The aim of this individual study was compare the amount of lichen found on gravestones in a graveyard and the first stated age printed on the gravestone. The initial hypothesis was that the older the gravestone, the higher percentage coverage of lichen. In this experiment 20 samples were taken at random out of a field of 87 gravestones in an open graveyard at Chaldon Church in Coulsdon, Surrey. The results collected will be collated into a spearman’s rank statistical test and analysed.
There will be a higher percentage coverage of lichens present as the age of the gravestones increase.
The aspect of the gravestones.
Whether the gravestones would be covered by shade at any time.
The geology of the gravestone
The size and type of the gravestones.
The age of the gravestone
The amount and type of lichen found
The aspect of the gravestones, although not a problem in the case of the graveyard I will be measuring could have caused some concerns. In the Case of Chaldon Church the graveyard is completely open on the east side of the church. The whole grounds are part of the graveyard but other sections such as to the west and south were covered by the church or trees. All gravestones face east and so it is easy to control the aspect.
The same issue with the aspect applies for the shade. The east of the church is completely open and all the gravestones that will be sampled will be well away from the boundaries of the church, trees or fences and so there will be no problems with controlling of the light intensity.
I intend to find many different gravestone rock types when I take part in this experiment. The main groups come under the harder rocks such as metamorphic (marble) and igneous (granite) and softer rocks .ie. sedimentary (sandstone and limestone). My experiment is not aimed at percentage cover of lichen and rock type and so this will not be a variable of mine. Headstones in older graveyards tend to mostly be sandstone and so I am expecting very few hard rock headstones. There is no real way of controlling this experiement in this way, except by ruling out the other rock types and sticking to sandstone, but this would limit and disrupt the random sampling that needs to take place.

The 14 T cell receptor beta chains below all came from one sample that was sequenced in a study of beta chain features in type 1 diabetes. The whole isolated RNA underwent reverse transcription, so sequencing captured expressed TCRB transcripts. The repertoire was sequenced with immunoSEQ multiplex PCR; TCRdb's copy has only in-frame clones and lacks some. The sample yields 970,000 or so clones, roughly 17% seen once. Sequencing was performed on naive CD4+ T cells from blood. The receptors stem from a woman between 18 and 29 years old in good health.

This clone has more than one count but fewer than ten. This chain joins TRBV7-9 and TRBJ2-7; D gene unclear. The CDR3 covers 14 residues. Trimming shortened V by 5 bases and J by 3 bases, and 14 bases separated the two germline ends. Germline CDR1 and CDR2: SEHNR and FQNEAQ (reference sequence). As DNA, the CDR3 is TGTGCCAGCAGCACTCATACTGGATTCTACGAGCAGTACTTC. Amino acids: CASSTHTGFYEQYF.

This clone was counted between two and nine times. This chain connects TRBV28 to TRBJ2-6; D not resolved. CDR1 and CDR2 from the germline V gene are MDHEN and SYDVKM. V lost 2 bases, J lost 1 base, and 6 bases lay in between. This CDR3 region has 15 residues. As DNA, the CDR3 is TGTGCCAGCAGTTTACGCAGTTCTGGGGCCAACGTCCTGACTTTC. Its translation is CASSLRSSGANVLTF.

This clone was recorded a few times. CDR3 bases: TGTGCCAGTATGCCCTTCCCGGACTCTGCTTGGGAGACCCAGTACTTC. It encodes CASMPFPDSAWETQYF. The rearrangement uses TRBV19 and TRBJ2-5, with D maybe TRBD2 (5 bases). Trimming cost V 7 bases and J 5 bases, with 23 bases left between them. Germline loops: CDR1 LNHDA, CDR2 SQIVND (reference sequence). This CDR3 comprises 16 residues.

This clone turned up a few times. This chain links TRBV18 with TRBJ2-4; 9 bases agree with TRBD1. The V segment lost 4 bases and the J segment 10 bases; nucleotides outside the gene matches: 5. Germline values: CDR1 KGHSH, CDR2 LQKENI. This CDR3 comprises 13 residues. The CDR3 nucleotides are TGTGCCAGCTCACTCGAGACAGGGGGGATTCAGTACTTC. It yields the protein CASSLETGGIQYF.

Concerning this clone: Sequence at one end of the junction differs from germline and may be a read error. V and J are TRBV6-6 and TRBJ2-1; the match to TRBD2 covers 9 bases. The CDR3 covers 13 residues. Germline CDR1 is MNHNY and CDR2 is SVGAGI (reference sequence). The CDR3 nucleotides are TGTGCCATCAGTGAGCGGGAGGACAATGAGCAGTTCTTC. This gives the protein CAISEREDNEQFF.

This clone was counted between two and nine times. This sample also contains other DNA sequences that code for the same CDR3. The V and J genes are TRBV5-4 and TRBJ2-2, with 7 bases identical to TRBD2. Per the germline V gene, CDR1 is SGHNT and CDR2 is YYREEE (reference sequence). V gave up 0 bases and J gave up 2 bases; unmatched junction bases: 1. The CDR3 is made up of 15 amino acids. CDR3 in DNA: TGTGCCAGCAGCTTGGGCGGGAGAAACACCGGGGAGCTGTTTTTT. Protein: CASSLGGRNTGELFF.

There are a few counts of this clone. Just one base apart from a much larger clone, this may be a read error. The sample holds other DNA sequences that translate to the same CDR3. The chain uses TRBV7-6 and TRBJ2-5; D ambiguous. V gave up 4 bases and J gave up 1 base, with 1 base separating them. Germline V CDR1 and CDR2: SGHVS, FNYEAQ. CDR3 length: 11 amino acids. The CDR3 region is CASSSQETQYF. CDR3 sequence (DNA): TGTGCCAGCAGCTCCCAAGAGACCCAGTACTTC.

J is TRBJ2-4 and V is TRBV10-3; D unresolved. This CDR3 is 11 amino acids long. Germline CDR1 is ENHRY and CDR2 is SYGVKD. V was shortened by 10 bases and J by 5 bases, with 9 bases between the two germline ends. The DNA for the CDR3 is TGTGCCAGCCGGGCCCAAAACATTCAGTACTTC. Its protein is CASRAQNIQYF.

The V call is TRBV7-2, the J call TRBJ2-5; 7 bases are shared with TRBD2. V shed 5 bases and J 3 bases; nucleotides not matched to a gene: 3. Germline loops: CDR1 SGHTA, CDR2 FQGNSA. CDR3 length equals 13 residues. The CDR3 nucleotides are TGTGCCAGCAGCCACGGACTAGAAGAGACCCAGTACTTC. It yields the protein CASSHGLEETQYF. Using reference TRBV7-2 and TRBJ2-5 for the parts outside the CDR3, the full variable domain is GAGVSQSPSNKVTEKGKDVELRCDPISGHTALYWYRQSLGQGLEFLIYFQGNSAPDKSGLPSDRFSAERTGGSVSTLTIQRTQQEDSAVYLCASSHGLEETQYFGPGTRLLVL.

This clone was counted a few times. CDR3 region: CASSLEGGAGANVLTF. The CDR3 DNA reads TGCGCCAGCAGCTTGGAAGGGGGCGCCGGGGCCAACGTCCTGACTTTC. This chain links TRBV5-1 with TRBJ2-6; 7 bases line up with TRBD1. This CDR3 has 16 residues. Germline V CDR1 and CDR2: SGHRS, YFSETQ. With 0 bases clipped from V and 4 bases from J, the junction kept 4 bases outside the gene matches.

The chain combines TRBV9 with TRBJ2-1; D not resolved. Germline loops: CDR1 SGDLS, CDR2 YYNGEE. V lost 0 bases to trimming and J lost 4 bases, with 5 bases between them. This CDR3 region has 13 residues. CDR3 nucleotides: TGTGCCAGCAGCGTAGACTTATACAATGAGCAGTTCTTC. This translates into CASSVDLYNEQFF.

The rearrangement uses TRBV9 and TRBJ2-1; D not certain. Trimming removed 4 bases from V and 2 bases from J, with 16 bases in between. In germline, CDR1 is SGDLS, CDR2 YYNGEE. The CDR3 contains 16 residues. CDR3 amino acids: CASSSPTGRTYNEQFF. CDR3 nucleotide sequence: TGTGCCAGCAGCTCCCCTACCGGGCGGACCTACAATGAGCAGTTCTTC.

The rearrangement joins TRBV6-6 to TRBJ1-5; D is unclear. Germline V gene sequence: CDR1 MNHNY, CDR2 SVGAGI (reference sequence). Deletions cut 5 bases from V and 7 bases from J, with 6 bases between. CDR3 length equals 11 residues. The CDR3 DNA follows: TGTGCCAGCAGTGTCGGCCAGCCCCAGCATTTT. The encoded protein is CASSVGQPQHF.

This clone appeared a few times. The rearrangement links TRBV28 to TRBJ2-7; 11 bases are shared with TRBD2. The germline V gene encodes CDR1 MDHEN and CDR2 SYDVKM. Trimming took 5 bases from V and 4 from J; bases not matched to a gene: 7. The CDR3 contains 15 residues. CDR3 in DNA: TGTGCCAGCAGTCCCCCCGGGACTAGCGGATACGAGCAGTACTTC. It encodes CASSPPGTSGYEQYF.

The gravestones that we will be sampling from will all be of a type that is standing upright. No horizontal gravestones will be measured, only those that have a vertical headstone will be accounted for in the random sample. As for the size of the gravestone there will be variations in size and to overcome this and keep it controlled I must take note of the height and width of each gravestone. As we will be using a 50cm2 quadrat, I will be taking the average of the height and width and place the quadrat over that area found in the middle of the headstone. For example, if the height is 100cm and the width 93cm, the 50cm2 quadrat will be placed 25cm from the top and 21.5cm in from the side. If a gravestone is not tall enough or wide enough then it will have to be removed from the sample and another random gravestone selected.
The age of the gravestone is one of the two variables that I intend to measure. This will not be controlled in any way. There is no age limit to the sample and if a gravestone is selected is 200 years old or just 2 years old then it will still be selected and used in my experiment. I will also only note the first date on the gravestone when the first person has been buried to keep the whole experiment constant.